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Selections from Elders’ Journal, August 1838

Far West

Originally called Shoal Creek. Located fifty-five miles northeast of Independence. Surveyed 1823; first settled by whites, 1831. Site purchased, 8 Aug. 1836, before Caldwell Co. was organized for Latter-day Saints in Missouri. William W. Phelps and John Whitmer...

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Mo. August, 1838.
TO THE PUBLIC.
Whereas a certain letter has been published in the Zions Watchman. (and perhaps in other prints) derogatory of the character of Presidents J. Smith Jr. and Sidney Rigdon

19 Feb. 1793–14 July 1876. Tanner, farmer, minister. Born at St. Clair, Allegheny Co., Pennsylvania. Son of William Rigdon and Nancy Gallaher. Joined United Baptists, ca. 1818. Preached at Warren, Trumbull Co., Ohio, and vicinity, 1819–1821. Married Phebe...

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, purporting to come from me, I take this opportunity to correct the public mind concerning the matter.
Firstly, the letter as it stands in print, is not a true copy of the one I wrote: but is altered, so as to convey a different idea from the original.
But this much I acknowledge freely; that I did write a letter in great severity and harshness, censuring them both, in regard to certain business transactions but at the same time expressing my entire confidence in the faith of the church of Latter Day Saints the book of Mormon Doctrine and Covenants; this letter was written under feelings of excitement, and during the most peculiar trials. I did not however believe at the time and never have believed at any time before, or since, that these men were dishonest or had wrong motives or intentions, in any of their undertakings, either temporal or spiritual; I have ever esteemed them from my first acquaintance, as men of God, and as mighty instruments in his hands to bring forth, establish, and roll on the kingdom of God. But I considered them like other men, and as the prophets and apostles of old liable to errors, and nistakes, in things which were not inspired from heaven; but managed by their own judgement.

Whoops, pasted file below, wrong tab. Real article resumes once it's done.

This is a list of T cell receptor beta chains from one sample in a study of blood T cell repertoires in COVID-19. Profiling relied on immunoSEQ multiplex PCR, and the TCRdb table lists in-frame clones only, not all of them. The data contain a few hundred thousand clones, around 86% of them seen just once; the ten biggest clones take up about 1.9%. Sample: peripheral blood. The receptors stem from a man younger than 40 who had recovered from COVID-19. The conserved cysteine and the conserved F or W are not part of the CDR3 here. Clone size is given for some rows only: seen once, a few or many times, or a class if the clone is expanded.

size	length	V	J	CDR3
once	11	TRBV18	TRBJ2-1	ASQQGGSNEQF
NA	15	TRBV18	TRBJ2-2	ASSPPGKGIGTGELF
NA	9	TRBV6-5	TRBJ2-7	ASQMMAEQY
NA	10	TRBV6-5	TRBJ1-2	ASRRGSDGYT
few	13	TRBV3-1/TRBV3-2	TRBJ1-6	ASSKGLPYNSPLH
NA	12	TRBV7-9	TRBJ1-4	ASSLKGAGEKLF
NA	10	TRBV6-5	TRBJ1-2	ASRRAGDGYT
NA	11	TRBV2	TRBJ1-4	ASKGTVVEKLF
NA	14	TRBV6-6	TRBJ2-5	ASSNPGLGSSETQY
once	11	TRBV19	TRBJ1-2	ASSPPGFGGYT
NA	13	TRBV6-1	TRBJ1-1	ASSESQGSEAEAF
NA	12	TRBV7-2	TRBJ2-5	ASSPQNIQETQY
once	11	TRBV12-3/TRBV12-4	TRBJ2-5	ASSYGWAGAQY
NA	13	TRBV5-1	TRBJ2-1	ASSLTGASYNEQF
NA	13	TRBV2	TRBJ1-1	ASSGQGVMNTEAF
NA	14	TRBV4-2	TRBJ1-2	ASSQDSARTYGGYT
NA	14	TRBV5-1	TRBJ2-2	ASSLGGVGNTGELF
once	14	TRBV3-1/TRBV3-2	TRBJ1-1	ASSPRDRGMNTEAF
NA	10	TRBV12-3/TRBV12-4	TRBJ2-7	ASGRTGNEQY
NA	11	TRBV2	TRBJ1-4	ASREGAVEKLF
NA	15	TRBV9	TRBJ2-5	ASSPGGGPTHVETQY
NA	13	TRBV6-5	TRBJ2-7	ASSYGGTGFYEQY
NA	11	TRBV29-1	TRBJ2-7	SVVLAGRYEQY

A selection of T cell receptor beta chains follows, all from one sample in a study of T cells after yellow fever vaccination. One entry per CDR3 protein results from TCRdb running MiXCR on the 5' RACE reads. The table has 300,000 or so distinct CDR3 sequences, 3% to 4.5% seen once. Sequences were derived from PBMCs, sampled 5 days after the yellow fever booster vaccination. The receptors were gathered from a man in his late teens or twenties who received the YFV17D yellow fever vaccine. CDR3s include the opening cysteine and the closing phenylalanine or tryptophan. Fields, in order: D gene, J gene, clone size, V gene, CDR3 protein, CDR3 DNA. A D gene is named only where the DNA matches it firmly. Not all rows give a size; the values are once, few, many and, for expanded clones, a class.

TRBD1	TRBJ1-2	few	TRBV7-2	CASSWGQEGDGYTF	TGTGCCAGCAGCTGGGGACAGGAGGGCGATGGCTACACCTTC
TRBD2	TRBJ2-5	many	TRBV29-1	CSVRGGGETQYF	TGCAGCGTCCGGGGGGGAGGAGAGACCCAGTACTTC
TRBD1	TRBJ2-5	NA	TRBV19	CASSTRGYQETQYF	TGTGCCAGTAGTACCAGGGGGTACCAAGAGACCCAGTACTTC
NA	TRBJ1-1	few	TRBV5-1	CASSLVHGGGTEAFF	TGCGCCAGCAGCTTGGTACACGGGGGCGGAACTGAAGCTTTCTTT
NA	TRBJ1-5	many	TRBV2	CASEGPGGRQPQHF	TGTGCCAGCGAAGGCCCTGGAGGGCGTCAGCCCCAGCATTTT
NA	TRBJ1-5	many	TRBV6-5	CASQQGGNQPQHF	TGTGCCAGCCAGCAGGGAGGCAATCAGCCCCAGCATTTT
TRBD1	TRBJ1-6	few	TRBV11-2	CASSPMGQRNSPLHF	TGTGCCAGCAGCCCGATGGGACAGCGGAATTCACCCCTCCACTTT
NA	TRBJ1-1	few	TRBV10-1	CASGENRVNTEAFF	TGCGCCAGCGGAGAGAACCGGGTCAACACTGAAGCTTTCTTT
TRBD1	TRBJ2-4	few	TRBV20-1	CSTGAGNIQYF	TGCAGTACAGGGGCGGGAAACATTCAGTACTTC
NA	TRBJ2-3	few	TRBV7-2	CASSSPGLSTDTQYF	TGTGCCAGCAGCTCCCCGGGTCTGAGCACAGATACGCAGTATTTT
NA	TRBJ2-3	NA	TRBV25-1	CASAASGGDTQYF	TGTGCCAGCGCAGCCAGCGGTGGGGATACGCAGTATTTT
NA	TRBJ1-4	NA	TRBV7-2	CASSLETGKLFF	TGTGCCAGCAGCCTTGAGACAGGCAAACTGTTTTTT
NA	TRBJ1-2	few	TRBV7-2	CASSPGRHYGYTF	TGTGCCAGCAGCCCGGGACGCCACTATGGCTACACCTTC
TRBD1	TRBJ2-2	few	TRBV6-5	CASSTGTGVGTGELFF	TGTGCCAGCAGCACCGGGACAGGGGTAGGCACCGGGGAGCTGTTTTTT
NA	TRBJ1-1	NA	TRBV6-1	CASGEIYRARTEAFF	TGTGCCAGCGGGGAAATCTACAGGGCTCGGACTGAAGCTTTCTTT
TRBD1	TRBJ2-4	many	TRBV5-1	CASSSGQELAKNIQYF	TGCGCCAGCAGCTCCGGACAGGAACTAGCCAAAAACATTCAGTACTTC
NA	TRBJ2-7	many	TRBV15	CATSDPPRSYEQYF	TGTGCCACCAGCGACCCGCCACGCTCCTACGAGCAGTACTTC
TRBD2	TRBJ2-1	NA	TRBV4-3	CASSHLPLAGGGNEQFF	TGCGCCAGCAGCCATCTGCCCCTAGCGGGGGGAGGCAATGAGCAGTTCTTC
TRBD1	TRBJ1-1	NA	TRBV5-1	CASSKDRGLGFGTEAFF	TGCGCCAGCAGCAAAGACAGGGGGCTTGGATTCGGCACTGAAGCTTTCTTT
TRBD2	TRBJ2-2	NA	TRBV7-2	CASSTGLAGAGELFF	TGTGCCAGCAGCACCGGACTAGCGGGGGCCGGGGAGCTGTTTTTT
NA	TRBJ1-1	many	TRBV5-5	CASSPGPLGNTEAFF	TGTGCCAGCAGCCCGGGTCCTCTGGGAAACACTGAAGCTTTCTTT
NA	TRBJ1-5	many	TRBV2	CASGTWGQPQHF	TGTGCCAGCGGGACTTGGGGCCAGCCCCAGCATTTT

This letter was intended as a private admonition, it was never intended to be made public. But I have been long convinced, and have freely acknowledged both to these men and the public, that it was not calculated to admonish them in the spirit of meekness, to do them good, but rather to injure them and wound their feelings, and that I much regreted having written it, I have asked their forgiveness, and I hereby do it again. I no longer censure them for any thing that is past, but I censure myself for rashness, excitement imprudence, and many faults which I would [p. 50]
Far West

Originally called Shoal Creek. Located fifty-five miles northeast of Independence. Surveyed 1823; first settled by whites, 1831. Site purchased, 8 Aug. 1836, before Caldwell Co. was organized for Latter-day Saints in Missouri. William W. Phelps and John Whitmer...

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Mo. August, 1838.
TO THE PUBLIC.
Whereas a certain letter has been publish ed in the Zions Watchman. (and perhaps in  other prints) derogatory of the character of  Presidents J. Smith Jr. and S[idney] Rigdon

19 Feb. 1793–14 July 1876. Tanner, farmer, minister. Born at St. Clair, Allegheny Co., Pennsylvania. Son of William Rigdon and Nancy Gallaher. Joined United Baptists, ca. 1818. Preached at Warren, Trumbull Co., Ohio, and vicinity, 1819–1821. Married Phebe...

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, pur porting to come from me, I take this oppor tunity to correct the public mind concerning  the matter.
Firstly, the letter as it stands in print, is  not a true copy of the one I wrote: but is  altered, so as to convey a different idea from  the original.